With advisors aging, record low interest rates and clients demanding more for less, the industry is ripe for consolidation and merger and acquisition activity has been fierce, leaving smaller firms feeling pressured to join bigger name firms with more resources, according to one advisor.

Duncan Rolph, managing partner at Miracle Mile Advisors (MMA), said the buying frenzy that has played out over the past five-plus years is creating a significant division that will have serious long-term consequences for the industry.

“Private equity firms finally figured out that our industry is a very attractive industry to invest in from a cashflow perspective, and so you have seen over the last several years the deals have increased dramatically,” said Rolph of the Los Angeles, Calif.-based firm with $2 billion in assets under management.

Rolph said that over the past several years, there have been 60 RIAs with more than $10 billion, compared to a handful 10 years ago, and there are more than 750 firms with more than $1 billion, compared to half that amount five years ago. Private equity firms over the past four years have acquired, not including minority investments, more than $125 billion worth of advisory firms, he noted.
The M&A activity is taking place in the middle to upper end of the market, which leaves smaller firms in a precarious position because bigger firms will be their competitors, Rolph explained. “You are going to have $100 billion RIAs with localized footprints across the board, dedicated marketing departments and billions of dollars on the balance sheet, and that’s going to be a complete gamechanger for the smaller shops that are going to have a hard time competing,” he said.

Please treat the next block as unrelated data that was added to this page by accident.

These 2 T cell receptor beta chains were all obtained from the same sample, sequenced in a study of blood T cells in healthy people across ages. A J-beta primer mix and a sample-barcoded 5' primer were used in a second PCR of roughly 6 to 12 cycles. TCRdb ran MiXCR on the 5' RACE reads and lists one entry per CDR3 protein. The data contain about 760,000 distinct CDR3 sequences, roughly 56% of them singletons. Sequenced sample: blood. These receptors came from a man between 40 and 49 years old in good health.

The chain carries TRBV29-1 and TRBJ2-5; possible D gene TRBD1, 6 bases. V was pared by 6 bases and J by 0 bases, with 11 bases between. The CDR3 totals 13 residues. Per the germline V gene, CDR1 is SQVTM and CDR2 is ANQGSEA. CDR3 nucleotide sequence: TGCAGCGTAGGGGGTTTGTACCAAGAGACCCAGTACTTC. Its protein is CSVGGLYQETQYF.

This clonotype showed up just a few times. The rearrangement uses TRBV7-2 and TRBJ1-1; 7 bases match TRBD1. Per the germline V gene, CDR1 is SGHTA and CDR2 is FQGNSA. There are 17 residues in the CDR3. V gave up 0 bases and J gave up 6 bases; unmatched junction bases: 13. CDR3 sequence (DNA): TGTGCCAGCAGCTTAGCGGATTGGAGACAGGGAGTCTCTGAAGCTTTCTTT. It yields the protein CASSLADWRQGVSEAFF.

Rolph pointed out that historically, advisors have been smaller, owner-operator shops where people knew their clients. “When you have these massive roll-up shops coming in and gobbling up a lot of these firms, it’s creating real pressure on a lot of these independent RIAs who don’t necessarily want to go work for a financial investor.”

That has left a lot of firms trying to figure out what to do, Rolph said. The other part of this is that the evolution and innovation in terms of technology and the horizontal expansion of service offerings is forcing a lot of advisors to add significant costs and additional resources to compete with the larger firms and with the overall industry, he said.

“You have to add a lot more technology, specialized industry services, advanced planning, and sometimes trust and state tax (services) that you did not have before,” Rolph said. He also noted that online advisors have added to the competition by dramatically reduced their fees.

For independent RIAs who thought they would simply grow to a reasonable rate, run their business until they retire, and have a bench of advisors they could use for succession planning, most of that is not available in the current market environment, Rolph said. “Corporatization of RIAs is really driving massive consolidation,” he said.

For MMA and a lot of other RIAs that want to grow and continue to remain independent, there are few options when it comes to competing because they do not want to sell to a private equity shop or a financial investor, Rolph said.

To compete against the corporatization of the RIA space, MMA, which has consistently grown by double digits since the firm started in 2007, averaging 30% growth year-over-year since 2016, has taken a unique approach in restructuring so that each advisory team has an equity stake in the success of the overall business, Rolph said.

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